Maeweather appeals reckless-endangerment in Crossgates gunshot case

The Enterprise — Elizabeth Floyd Mair

Terence Kindlon, standing, representing appellant Tasheem Maeweather, shares a collegial moment with Assistant District Attorney Vincent Stark, before an appeals proceeding March 27. 

ALBANY COUNTY — “You can yell ‘bang’ in your loudest voice, and nobody’s going to get shot,” Terence Kindlon, attorney for Tasheem Maeweather, told The Enterprise, after an appeals proceeding on March 27 before the justices of the Appellate Division of the Third Judicial District.

Maeweather had been charged with firing a gun in a crowded Crossgates Mall in Guilderland on Nov. 12, 2016.

Kindlon argued in court — at the middle level of the state’s three-tiered system — that the verdict handed down by a jury in Albany County Court in May 2017 against Maeweather “just didn’t make sense.”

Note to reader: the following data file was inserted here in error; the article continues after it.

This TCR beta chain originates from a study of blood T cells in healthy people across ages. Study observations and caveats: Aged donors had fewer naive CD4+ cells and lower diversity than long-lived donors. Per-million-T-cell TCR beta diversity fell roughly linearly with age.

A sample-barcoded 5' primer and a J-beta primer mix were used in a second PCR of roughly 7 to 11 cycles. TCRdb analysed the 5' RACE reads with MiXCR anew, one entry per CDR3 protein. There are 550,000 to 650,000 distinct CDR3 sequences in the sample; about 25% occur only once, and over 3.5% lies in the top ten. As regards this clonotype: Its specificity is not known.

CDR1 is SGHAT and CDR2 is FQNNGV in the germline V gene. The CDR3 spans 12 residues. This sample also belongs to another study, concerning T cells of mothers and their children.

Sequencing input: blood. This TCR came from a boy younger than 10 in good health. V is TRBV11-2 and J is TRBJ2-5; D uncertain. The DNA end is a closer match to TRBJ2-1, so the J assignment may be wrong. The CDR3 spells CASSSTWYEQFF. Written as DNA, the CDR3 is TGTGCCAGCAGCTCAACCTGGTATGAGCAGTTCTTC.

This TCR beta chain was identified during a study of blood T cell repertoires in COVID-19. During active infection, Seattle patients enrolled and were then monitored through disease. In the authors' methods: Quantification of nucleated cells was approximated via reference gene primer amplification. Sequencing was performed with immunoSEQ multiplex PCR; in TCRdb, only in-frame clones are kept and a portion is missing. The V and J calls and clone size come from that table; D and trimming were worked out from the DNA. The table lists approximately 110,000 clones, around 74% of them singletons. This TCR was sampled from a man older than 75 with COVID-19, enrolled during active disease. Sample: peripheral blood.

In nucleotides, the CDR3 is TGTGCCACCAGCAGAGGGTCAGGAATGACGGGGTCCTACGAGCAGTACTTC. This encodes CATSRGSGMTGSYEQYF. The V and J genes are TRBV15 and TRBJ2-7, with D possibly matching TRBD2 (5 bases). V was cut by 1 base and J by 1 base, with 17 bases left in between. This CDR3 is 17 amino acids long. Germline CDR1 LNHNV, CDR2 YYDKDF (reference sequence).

No one was injured, and no weapon was ever found.

A jury had found Maeweather not guilty of three of four counts against him: attempted murder, attempted assault, and criminal possession of a firearm, before Judge Roger McDonough.

But the jury found Maeweather guilty of the lowest charge — reckless endangerment.

Assistant District Attorney Vincent Stark told The Enterprise in the courtroom hallway that, if there had been better surveillance video in the mall that day, there might not have been any need for a trial. “I think it would have been clear,” he said.

Stark said that a decision typically comes in an appeals case in six to eight weeks.

Maeweather was 21 on June 2017 when he was sentenced to three-and-a-half to seven years for reckless endangerment, a felony, to be served consecutively with the nine years he was already serving on probation violations. Maeweather was represented in the murder trial by Lee Kindlon, Terence Kindlon’s son.

At Maeweather’s sentencing, McDonough had discussed a motion made by Lee Kindlon,  who argued that the guilty verdict on the reckless-endangerment charge was undermined by the acquittal on the weapons charge.